OPINION: Prison Term For Abortion? Reform The System Or Jail The Men Too


OPINION: Prison Term For Abortion? Reform The System Or Jail The Men Too
Woman pushes for legalization of abortion

The recent meeting of chiefs of prisons and correctional services of Eastern and Southern Africa organised by the East African Community Secretariat has come at a time when prison facilities in the region are nothing short of dungeons.

Due to the heavy rains being experienced, sewerage and drainage systems have broken down and a cholera outbreak has hit many areas.

As expected, prison facilities are particularly badly hit. Already, several prisoners from Kenya’s Shimo la Tewa Maximum Prison have died over the past few weeks.

The major challenges facing prisons facilities in the region include overcrowding, poor hygienic conditions, and a high level of prisoners on remand pending completion of their trials.

Women are especially at a great disadvantage; challenges of healthcare and hygiene for women detainees across the region have time and again come under scrutiny.

Lack of sanitary towels has affected many women in prison, leading to poor hygiene and deteriorating reproductive health. Family visits are messy affairs with no privacy, and visitors are forced to shout to be heard.

Limited rehabilitation and reintegration programmes have further led to unsuccessful reintegration of women prisoners and an increase in the numbers of repeat offenders.

Children of female prisoners are exposed to prison life, which affects them psychologically and mentally. Children arrive in prison by two distinct routes in Africa: They are either born to incarcerated women or they have been sentenced on account of their own allegedly criminal conduct.

Often, their crimes include such minor and petty offences as vagrancy, not carrying proper identification, loitering and truancy, begging, and being beyond a parent’s control.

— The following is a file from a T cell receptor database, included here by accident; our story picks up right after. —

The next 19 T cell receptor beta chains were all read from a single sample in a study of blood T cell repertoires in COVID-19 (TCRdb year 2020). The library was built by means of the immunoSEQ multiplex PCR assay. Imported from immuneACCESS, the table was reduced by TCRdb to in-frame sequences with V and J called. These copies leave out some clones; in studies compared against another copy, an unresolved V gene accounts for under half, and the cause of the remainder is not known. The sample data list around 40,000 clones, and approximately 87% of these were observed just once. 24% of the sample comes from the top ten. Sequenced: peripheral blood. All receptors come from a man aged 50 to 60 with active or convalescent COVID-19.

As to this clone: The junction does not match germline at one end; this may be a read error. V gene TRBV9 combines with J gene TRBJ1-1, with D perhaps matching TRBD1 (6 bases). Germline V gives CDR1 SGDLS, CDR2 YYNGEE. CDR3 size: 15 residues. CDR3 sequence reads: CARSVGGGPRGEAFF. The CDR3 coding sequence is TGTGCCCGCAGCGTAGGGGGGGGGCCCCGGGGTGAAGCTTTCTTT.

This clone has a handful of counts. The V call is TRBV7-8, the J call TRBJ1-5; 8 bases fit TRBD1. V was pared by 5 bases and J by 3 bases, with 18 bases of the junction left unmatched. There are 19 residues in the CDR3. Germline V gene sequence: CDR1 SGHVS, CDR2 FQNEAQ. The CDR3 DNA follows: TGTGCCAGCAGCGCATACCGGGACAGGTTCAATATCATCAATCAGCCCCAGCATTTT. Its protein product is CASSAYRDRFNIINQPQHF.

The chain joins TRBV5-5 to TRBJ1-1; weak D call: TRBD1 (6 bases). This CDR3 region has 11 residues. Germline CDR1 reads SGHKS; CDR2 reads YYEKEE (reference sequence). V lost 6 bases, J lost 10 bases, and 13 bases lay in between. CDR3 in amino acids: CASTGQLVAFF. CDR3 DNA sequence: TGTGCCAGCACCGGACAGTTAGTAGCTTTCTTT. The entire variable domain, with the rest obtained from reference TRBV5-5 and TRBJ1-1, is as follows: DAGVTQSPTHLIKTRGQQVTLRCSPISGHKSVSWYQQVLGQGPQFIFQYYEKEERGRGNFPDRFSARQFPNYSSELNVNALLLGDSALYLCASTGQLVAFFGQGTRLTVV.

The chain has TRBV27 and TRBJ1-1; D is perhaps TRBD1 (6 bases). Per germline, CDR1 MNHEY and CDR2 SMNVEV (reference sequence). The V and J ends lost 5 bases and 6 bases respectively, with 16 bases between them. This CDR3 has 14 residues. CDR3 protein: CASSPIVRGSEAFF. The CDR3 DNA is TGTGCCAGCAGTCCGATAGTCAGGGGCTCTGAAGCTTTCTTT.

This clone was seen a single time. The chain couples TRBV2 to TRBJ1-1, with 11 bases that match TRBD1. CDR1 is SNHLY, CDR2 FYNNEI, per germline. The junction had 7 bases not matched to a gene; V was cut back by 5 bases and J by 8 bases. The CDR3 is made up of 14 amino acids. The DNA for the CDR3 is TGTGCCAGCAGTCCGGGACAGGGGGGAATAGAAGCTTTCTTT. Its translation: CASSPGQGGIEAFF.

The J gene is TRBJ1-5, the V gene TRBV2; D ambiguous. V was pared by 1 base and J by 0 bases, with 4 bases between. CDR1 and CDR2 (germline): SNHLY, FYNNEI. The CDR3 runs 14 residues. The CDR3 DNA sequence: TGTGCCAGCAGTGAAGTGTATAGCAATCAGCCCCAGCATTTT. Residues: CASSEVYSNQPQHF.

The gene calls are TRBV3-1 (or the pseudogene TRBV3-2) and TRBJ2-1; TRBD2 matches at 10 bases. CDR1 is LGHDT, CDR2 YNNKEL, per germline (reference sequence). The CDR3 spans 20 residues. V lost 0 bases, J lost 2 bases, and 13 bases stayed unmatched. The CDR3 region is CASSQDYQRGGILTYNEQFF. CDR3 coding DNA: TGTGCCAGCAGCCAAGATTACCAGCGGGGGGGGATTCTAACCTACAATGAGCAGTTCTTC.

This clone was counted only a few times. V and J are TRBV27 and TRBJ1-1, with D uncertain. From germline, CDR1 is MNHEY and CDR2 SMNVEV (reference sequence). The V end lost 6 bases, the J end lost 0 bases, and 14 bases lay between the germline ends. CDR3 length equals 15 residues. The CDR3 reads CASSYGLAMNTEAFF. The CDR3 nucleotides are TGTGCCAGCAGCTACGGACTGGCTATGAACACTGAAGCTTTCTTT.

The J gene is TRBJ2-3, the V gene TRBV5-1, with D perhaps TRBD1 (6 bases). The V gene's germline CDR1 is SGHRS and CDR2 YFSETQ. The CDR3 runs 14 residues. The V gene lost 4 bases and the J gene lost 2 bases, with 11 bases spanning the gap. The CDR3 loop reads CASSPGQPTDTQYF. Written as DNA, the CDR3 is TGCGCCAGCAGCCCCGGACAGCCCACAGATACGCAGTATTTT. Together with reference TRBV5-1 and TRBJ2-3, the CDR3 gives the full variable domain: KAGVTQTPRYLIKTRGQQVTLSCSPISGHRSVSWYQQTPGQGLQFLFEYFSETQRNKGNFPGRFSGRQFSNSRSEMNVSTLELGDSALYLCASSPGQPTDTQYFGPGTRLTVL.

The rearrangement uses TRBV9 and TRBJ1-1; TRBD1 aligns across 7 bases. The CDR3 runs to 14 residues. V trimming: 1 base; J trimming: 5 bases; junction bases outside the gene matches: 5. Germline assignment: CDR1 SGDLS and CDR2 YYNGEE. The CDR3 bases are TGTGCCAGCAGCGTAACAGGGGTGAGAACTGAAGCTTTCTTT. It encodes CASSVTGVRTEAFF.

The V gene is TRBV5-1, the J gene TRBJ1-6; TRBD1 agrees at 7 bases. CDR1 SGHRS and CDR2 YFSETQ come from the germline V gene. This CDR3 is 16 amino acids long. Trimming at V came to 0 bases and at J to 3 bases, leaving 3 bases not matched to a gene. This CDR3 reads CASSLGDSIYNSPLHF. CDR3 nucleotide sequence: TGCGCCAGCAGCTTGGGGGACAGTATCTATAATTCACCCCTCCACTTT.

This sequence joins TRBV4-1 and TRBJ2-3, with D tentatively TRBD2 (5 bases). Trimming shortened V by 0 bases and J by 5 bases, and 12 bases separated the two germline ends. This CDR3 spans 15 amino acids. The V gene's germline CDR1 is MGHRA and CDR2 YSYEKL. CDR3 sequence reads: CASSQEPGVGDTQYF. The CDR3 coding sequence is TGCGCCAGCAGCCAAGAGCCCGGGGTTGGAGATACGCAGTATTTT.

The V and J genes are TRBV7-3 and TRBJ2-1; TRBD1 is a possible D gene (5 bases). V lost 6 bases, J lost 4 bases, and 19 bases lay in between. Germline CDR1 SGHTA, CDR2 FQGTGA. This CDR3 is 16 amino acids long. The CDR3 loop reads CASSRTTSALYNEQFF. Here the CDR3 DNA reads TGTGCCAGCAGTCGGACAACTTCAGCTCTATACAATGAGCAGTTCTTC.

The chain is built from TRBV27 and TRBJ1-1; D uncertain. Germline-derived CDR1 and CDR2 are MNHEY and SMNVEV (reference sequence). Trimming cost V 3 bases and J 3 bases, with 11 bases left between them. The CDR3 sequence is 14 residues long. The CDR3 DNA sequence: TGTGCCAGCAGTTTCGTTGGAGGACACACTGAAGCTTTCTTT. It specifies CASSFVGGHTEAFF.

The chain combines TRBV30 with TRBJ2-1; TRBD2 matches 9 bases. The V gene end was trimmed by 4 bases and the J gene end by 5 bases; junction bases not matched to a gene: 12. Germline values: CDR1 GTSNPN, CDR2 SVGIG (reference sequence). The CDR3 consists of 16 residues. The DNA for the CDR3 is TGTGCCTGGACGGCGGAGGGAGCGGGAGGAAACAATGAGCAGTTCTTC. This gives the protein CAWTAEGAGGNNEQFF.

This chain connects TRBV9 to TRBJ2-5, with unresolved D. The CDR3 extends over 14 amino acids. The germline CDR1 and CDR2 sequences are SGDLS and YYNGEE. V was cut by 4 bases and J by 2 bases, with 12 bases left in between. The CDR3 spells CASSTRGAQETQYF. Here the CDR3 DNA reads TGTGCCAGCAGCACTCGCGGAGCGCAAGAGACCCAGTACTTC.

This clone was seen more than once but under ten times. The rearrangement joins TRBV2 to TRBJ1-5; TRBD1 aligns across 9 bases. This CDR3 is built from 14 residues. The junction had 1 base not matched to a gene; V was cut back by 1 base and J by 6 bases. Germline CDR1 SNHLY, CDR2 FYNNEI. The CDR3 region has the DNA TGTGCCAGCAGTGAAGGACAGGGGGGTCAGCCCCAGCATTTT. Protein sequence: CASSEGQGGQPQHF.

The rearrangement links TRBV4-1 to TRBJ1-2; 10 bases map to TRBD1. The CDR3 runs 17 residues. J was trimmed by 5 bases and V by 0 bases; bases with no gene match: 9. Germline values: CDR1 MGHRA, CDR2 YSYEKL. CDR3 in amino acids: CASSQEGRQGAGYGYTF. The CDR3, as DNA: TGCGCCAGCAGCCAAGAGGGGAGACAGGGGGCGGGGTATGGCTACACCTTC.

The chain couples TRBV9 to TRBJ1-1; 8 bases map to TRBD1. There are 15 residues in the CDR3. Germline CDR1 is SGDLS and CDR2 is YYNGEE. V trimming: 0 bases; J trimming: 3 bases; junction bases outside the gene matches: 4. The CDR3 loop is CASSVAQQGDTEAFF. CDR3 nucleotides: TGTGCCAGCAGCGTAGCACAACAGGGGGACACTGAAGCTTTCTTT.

For these slight infractions, children can be detained pending trial during the most formative years of their development.

PLIGHT OF WOMEN AND CHILDREN IGNORED

It is disheartening that the plight of women and children has largely been ignored by penal policy makers across the region. As a result, these vulnerable populations are particularly marginalized within an already substandard living environment.

While some inroads are being made within the European, North American, and Australian penal systems to better accommodate women and children, the issue receives little to no attention in Africa.

This insensitivity is compounded by the fact that prison administration remains a largely male dominated world.

In the first instance, it is important to ask ourselves why women are incarcerated in East Africa? What are the major crimes committed by women? Why are a majority of women not legally represented during the judicial processes of their cases?

Women in East Africa – and in Africa in general – are overwhelmingly poor and uneducated. As a result, they understand neither the judicial process nor the magnitude of the penalties attracted by their crimes.

They are frequently incarcerated for crimes ranging from murder and attempted murder to infanticide, petty crimes, abortion, and theft.

Due to poverty, affording legal representation is a big challenge and many women find themselves unrepresented in courts. Sexism is also apparent in the criminalization and sentencing of certain actions. For example, abortion —which only women can obtain —is severely punished.

Although the plight of female prisoners is being addressed in current regional efforts at penal reform, it is important to eliminate vagueness in the law.

For example, even though the Kampala Declaration calls for improving the situation of women in African prisons, it merely argues for “particular attention” and “proper treatment” of women’s “special needs”.

Such vague aspirations — to say nothing of the wholesale omission of pregnant women — reflect a lack of political will and gender inclusivity in the reform of African prisons.

To effectively deal with the challenges facing prisons and correctional facilities across the region, not only for the benefit of women and children but for men as well, a concerted approach needs to be adopted.

It is paramount for the chiefs of prison and correctional facilities to come up with modalities of a regional approach to deal with the debilitating conditions in our prison facilities.

This is in addition, of course, to adopting a regional approach toward dealing with other gnawing security issues such as piracy and other maritime crimes along the coast, as well as emerging issues of radicalisation, terrorism and cybercrime.

By Anne Kiruku, East African News Agency

 

 

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